Degradation of the ECM/BM leads to vessel collapse/regression (Davis and Saunders, 2006; Davis and Senger, 2005). Proteases that degrade the ECM/BM play a key role in matrix remodeling during normal wound healing and in vascular diseases. Plasmin, a primary ECM/BM protease, contributes to matrix remodeling through its own proteolytic activity and by activating numerous matrix metalloproteinases (MMPs). Of those, MMP-1, -3, -9, -10 and -13 promote capillary network regression (Davis et al., 2001; Saunders et al., 2005). Plasmin also contributes to ECM remodeling by degrading fibrin, an ECM protein that forms a supportive scaffold for angiogenic vessels (Dvorak et al., 1983). Fibrin, the major constituent of provisional matrix, enables endothelial cells to adhere, spread and proliferate (Cheresh et al., 1989). Plasmin also degrades nidogen (Mayer et al., 1993) and perlecan (Whitelock et al., 1996), two of the four key components of the ECM/BM that are important in blood vessel formation (Rhodes and Simons, 2007), for review.
PAI-1 is the primary inhibitor of plasmin production. It binds plasminogen activators tPA and uPA to prevent them from converting plasminogen to proteolytic plasmin. We have studied extensively the mechanisms by which rPAI-123 activity blocks the function of PAI-1 and how it modifies vasa vasorum neovascularization in LDLR−/−ApoB100/100 mice. In this model, PAI-1 protein expression is elevated 2-fold in hypercholesterolemic mice. Mice treated with rPAI-123 have a 2-fold reduction in PAI-1 activity that is at levels measured in chow-fed, non-hypercholesterolemic mice. The reduction in PAI-1 activity is accompanied by a 1.6-fold elevation in plasmin activity when compared to the saline treated counterpart. Despite the reduction in PAI-1 activity, its protein expression level remains elevated (Mollmark et al., 2011). These data suggested that rPAI-123 could counter the elevated PAI-1 expression by preventing its inhibition of tPA conversion of plasminogen to plasmin.
Further mechanistic studies uncovered a novel mechanism(s) by which rPAI-123 blocks the anti-proteolytic function of PAI-1(Mollmark et al., 2011). Biochemical interactions of rPAI-123 and PAI-1 with plasminogen (Plg) and tissue plasminogen activator (tPA) show that rPAI-123 and PAI-1 act synergistically to enhance plasmin activity (Figures 2A and 2B). This is achieved through a rPAI-123/Plg complex that stimulates binding of PAI-1 to Plg (Mollmark et al., 2011). The complex seemingly sequesters PAI-1 such that it is no longer available to bind and inhibit tPA (Supplemental Figure 3).
The elevated plasmin activity stimulated by rPAI-123 has a dramatic effect on vasa vasorum stability; it degrades perlecan, nidogen and fibrin(ogen), all key components of the BM/ECM. The result is endothelial cell death and collapse of the vasa vasorum. These three key components of the ECM/BM have an enormous impact on vessel stability; altogether they contribute to the supportive scaffold for angiogenic vessels (Mollmark et al., 2011) and angiogenic growth factors (Mollmark et al., 2012).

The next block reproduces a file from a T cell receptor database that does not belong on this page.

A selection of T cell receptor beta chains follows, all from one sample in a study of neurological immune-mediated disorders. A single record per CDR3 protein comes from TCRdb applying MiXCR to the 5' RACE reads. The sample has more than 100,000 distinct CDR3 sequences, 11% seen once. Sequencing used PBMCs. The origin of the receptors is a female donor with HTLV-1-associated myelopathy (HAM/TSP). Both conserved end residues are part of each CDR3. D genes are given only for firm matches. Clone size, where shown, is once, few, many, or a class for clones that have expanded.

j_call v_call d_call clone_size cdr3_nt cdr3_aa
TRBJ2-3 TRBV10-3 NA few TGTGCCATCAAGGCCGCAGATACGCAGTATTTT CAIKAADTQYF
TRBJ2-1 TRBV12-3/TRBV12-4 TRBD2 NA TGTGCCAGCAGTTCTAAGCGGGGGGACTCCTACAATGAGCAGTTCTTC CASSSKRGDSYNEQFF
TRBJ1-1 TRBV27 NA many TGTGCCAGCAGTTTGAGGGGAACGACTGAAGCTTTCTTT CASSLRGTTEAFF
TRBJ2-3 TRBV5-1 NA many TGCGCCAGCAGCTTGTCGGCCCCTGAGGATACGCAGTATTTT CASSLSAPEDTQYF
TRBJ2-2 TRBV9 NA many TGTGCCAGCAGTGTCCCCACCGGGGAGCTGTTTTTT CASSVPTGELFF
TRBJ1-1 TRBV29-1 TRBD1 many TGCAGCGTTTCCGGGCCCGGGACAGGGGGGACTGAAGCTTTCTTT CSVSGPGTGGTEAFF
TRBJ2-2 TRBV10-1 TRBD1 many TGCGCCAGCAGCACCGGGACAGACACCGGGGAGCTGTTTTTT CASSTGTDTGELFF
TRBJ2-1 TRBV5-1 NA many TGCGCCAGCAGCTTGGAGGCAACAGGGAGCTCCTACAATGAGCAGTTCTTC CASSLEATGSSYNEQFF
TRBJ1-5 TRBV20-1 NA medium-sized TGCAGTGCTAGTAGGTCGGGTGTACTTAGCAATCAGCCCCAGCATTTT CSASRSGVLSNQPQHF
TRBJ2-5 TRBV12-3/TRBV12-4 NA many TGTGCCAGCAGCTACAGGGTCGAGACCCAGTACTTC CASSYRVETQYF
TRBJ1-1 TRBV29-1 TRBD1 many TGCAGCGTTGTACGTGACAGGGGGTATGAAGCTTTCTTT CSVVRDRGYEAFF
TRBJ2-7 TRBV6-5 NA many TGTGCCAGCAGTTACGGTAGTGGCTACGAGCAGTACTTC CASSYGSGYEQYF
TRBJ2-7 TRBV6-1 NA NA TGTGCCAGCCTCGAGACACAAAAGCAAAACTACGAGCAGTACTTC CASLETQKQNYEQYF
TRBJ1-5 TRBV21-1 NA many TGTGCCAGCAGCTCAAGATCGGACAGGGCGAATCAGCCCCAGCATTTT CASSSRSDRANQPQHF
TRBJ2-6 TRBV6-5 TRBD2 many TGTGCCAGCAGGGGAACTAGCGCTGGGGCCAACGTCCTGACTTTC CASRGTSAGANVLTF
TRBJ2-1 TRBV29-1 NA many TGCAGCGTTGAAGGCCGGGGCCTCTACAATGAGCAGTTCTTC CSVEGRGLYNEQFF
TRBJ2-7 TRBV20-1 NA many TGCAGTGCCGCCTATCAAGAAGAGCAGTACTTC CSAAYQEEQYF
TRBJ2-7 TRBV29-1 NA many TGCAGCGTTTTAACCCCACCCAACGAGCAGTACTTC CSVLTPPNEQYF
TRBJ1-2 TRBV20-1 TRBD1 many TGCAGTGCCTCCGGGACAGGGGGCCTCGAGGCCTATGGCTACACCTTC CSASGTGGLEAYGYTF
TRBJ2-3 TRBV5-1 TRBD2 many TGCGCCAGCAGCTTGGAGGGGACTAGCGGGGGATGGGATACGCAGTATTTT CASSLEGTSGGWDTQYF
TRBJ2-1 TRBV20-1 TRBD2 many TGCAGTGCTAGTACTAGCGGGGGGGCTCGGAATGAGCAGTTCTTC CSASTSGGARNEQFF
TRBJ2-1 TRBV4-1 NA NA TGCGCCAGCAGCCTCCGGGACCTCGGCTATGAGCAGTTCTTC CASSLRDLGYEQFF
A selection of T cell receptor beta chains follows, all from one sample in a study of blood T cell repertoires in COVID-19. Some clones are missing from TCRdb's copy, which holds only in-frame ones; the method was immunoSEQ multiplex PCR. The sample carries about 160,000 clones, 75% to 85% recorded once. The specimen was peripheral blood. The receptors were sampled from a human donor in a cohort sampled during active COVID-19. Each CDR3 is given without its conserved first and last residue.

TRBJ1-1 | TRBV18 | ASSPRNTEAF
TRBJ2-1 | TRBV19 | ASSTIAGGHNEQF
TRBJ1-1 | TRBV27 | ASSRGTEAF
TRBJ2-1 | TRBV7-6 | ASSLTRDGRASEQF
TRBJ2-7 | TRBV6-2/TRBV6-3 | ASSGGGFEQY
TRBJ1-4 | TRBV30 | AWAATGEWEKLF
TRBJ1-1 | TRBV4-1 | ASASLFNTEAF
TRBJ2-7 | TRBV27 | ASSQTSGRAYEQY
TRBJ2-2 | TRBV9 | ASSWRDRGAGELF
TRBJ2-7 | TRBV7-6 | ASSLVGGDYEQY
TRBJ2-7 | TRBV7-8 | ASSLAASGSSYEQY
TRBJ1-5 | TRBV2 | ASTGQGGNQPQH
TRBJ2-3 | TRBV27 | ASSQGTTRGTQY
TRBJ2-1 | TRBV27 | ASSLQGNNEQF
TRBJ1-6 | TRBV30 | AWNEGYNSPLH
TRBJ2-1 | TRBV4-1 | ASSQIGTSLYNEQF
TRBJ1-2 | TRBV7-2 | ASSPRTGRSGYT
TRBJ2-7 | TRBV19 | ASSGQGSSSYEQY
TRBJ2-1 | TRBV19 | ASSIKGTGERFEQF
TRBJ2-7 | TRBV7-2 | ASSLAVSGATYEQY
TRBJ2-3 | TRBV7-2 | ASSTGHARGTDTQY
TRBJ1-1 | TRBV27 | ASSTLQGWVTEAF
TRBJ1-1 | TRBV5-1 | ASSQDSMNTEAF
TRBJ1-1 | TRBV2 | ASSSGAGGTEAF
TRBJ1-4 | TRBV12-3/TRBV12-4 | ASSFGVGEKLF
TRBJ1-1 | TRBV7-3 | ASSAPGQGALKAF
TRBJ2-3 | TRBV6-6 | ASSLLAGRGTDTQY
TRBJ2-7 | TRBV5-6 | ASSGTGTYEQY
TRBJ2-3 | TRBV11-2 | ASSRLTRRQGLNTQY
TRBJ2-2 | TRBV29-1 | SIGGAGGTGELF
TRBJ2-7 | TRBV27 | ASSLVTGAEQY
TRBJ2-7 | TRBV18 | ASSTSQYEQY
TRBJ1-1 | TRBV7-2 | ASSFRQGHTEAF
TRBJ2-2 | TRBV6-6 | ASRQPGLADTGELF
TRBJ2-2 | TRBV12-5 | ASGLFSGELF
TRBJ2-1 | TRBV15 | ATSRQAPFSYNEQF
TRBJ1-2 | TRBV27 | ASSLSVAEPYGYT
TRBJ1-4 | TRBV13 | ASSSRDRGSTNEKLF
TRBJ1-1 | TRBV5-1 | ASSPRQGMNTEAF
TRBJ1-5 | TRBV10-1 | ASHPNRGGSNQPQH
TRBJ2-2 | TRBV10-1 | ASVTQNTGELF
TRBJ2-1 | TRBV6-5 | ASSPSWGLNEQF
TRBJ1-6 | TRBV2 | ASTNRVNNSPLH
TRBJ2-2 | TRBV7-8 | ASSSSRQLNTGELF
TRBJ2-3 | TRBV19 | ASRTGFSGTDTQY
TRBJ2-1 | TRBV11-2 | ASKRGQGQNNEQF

These data are counter intuitive to the long-held belief that plasmin is angiogenic, because it is the primary protease that degrades fibrin, the provisional matrix on which angiogenic endothelial cells migrate. However, more recent studies show that angiogenic endothelial cells invade fibrin matrices in a plasmin-independent manner (Hiraoka et al., 1998).
Confocal images of the vasa vasorum in hypercholesterolemic LDLR−/−ApoB100/100 mice suggest that the angiogenic plexus branches form a tree-like structure (Figure 3B) and the plexus vessels are the ones which undergo apoptosis and collapse in response to rPAI-123 treatment (Figure 3C). The plexus vessels in saline treated LDLR−/−ApoB100/100 / PAI-1−/− mice (produce excess plasmin) undergo pruning/degradation (Figure 3D) and completely collapse in response to rPAI-123 (Figure 3E). These data demonstrate that the plexus vessels are susceptible to plasmin remodeling/pruning or collapse.
Their development may be dependent upon distinct spatial distribution of BM/ECM components that provide the supportive scaffold necessary for angiogenic vessel stability. The data also suggest that the plexus is transient depending upon the physiological status of the vessel wall, while the larger branches are stable and poised to support angiogenesis.
Development of an angiogenic plexus is a unique characteristic of the vasa vasorum; one that is not found in other post-natal vessels. This is seemingly due to its importance in responding rapidly to the nutritional needs of the vessel wall. Once the nutritional demands have been met, the plexus collapses. Pathological conditions, particularly atherosclerosis, maintain the angiogenic process. However, the events and specific factors that stimulate angiogenesis need further clarification. Our studies indicate that factors, which respond to normal wound healing, play a significant role in expansion and collapse of the vasa vasorum plexus.
All of the described anti-angiogenic molecules inhibit the vasa vasorum and reduce plaque size. Each molecule achieves that effect through a different mechanism. Various combinations of the treatments may achieve a more effective therapeutic. The rPAI-123 stimulated increase in plasmin activity and reduced PAI-1 activity holds the potential for monitoring the progress of rPAI-123 treatment through well established assays. This could provide a means for individualized treatment regimens.